Distant metastases from head and neck squamous cell carcinoma. Part I. Basic aspects

Robert P. Takes, Alessandra Rinaldo, Carl E. Silver, Missak Haigentz, Julia A. Woolgar, Asterios Triantafyllou, Vanni Mondin, Daniela Paccagnella, Remco De Bree, Ashok R. Shaha, Dana M. Hartl, Alfio Ferlito

Research output: Contribution to journalReview articlepeer-review

139 Scopus citations


The incidence of distant metastasis in head and neck squamous cell carcinoma (HNSCC) is relatively low but remains a major determinant of prognosis and therefore an important factor in clinical decision making. The most frequently involved sites for distant metastasis are the lung (approximately 70% of cases), followed by bone and liver. There are often conflicting reports on which parameters are risk factors for distant metastasis, but the most important predictive factors appear to be the site of the primary tumor (hypopharynx in particular), advanced T- and N-classification, histological grade and the ability to achieve locoregional disease control. Metastasis results from a selection of tumor cells that have acquired the properties to withstand multiple and often unfavorable circumstances and settle in distant organs. Most of these processes involve interaction between tumor cells, their microenvironment and host factors. Increasing knowledge of the biology of distant metastasis may result in the development of diagnostic and therapeutic strategies targeted to this usually terminal stage for patients with HNSCC.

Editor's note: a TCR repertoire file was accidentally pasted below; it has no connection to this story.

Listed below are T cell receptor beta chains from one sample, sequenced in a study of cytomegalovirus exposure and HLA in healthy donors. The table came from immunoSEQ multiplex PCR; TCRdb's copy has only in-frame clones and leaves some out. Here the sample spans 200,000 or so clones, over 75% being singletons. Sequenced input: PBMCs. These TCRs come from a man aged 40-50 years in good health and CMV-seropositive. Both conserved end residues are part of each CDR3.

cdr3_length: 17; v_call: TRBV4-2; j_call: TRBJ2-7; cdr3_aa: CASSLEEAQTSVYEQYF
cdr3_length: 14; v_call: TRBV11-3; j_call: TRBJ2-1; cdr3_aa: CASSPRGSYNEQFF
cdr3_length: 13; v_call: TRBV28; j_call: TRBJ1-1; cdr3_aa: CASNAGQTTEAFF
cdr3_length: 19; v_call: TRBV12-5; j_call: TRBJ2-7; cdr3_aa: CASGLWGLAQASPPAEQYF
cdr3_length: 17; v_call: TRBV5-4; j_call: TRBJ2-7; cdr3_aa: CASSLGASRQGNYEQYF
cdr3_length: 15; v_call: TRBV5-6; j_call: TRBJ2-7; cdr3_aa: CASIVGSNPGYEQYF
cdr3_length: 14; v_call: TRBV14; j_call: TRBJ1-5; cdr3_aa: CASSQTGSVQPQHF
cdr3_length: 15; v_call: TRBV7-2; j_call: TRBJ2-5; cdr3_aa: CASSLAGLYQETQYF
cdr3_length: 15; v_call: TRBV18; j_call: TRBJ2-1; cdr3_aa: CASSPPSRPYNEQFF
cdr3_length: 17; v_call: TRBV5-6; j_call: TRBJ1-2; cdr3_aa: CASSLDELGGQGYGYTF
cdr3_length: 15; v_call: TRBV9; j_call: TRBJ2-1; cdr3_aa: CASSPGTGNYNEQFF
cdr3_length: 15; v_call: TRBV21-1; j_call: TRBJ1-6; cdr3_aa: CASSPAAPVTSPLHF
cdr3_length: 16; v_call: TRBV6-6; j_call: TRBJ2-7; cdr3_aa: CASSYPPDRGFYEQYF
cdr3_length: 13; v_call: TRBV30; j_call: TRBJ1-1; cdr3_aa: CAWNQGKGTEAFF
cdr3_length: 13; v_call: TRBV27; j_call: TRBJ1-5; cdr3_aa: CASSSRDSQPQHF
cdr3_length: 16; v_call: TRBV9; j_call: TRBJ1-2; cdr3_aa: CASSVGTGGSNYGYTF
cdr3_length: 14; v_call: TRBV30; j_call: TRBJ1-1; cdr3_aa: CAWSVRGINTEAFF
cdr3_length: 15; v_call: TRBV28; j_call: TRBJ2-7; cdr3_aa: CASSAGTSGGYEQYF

Original languageEnglish (US)
Pages (from-to)775-779
Number of pages5
JournalOral Oncology
Issue number9
StatePublished - Sep 2012


  • Cancer invasion
  • Distant metastases
  • Head and neck squamous cell carcinoma
  • Metastasis
  • Sites of distant metastases

ASJC Scopus subject areas

  • Oral Surgery
  • Oncology
  • Cancer Research


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